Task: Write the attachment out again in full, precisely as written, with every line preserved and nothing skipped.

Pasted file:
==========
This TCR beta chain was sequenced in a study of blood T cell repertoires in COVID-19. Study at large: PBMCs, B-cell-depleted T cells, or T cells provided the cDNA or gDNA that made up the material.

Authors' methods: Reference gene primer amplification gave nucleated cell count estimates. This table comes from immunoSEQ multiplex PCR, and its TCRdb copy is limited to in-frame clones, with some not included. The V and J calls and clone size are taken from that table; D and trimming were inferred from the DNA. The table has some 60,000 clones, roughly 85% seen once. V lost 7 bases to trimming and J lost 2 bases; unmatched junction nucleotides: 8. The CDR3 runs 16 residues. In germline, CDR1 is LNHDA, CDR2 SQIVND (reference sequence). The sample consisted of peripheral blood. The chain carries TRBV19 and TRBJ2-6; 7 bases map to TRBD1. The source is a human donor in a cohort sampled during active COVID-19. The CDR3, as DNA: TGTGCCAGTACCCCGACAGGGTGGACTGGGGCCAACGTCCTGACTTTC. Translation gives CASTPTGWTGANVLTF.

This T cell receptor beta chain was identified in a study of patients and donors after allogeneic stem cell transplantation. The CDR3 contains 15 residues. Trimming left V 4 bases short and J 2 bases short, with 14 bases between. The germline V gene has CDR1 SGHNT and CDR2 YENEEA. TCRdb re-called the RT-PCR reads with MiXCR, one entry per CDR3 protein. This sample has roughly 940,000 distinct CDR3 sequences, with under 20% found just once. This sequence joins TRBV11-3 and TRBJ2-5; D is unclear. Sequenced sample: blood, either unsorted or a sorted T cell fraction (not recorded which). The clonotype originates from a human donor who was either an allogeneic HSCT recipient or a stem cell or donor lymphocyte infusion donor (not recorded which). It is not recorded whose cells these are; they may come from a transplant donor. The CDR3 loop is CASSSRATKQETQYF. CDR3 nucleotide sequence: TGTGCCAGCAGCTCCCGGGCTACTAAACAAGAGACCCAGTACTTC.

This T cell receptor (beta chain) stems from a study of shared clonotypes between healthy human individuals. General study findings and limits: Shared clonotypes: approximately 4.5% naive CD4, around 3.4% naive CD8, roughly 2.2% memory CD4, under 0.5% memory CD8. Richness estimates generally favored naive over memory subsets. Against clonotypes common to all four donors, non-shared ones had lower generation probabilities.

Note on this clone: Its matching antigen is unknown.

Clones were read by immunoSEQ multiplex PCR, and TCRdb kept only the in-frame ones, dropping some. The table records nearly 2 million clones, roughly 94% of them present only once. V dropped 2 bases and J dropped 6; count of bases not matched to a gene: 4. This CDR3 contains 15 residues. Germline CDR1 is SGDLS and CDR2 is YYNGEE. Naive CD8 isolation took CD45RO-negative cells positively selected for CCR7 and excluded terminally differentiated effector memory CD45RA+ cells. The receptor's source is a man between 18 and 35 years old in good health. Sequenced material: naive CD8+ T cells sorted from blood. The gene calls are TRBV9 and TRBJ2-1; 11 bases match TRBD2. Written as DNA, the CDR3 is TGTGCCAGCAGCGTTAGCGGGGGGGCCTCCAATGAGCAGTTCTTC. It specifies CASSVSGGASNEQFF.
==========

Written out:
This TCR beta chain was sequenced in a study of blood T cell repertoires in COVID-19. Study at large: PBMCs, B-cell-depleted T cells, or T cells provided the cDNA or gDNA that made up the material.

Authors' methods: Reference gene primer amplification gave nucleated cell count estimates. This table comes from immunoSEQ multiplex PCR, and its TCRdb copy is limited to in-frame clones, with some not included. The V and J calls and clone size are taken from that table; D and trimming were inferred from the DNA. The table has some 60,000 clones, roughly 85% seen once. V lost 7 bases to trimming and J lost 2 bases; unmatched junction nucleotides: 8. The CDR3 runs 16 residues. In germline, CDR1 is LNHDA, CDR2 SQIVND (reference sequence). The sample consisted of peripheral blood. The chain carries TRBV19 and TRBJ2-6; 7 bases map to TRBD1. The source is a human donor in a cohort sampled during active COVID-19. The CDR3, as DNA: TGTGCCAGTACCCCGACAGGGTGGACTGGGGCCAACGTCCTGACTTTC. Translation gives CASTPTGWTGANVLTF.

This T cell receptor beta chain was identified in a study of patients and donors after allogeneic stem cell transplantation. The CDR3 contains 15 residues. Trimming left V 4 bases short and J 2 bases short, with 14 bases between. The germline V gene has CDR1 SGHNT and CDR2 YENEEA. TCRdb re-called the RT-PCR reads with MiXCR, one entry per CDR3 protein. This sample has roughly 940,000 distinct CDR3 sequences, with under 20% found just once. This sequence joins TRBV11-3 and TRBJ2-5; D is unclear. Sequenced sample: blood, either unsorted or a sorted T cell fraction (not recorded which). The clonotype originates from a human donor who was either an allogeneic HSCT recipient or a stem cell or donor lymphocyte infusion donor (not recorded which). It is not recorded whose cells these are; they may come from a transplant donor. The CDR3 loop is CASSSRATKQETQYF. CDR3 nucleotide sequence: TGTGCCAGCAGCTCCCGGGCTACTAAACAAGAGACCCAGTACTTC.

This T cell receptor (beta chain) stems from a study of shared clonotypes between healthy human individuals. General study findings and limits: Shared clonotypes: approximately 4.5% naive CD4, around 3.4% naive CD8, roughly 2.2% memory CD4, under 0.5% memory CD8. Richness estimates generally favored naive over memory subsets. Against clonotypes common to all four donors, non-shared ones had lower generation probabilities.

Note on this clone: Its matching antigen is unknown.

Clones were read by immunoSEQ multiplex PCR, and TCRdb kept only the in-frame ones, dropping some. The table records nearly 2 million clones, roughly 94% of them present only once. V dropped 2 bases and J dropped 6; count of bases not matched to a gene: 4. This CDR3 contains 15 residues. Germline CDR1 is SGDLS and CDR2 is YYNGEE. Naive CD8 isolation took CD45RO-negative cells positively selected for CCR7 and excluded terminally differentiated effector memory CD45RA+ cells. The receptor's source is a man between 18 and 35 years old in good health. Sequenced material: naive CD8+ T cells sorted from blood. The gene calls are TRBV9 and TRBJ2-1; 11 bases match TRBD2. Written as DNA, the CDR3 is TGTGCCAGCAGCGTTAGCGGGGGGGCCTCCAATGAGCAGTTCTTC. It specifies CASSVSGGASNEQFF.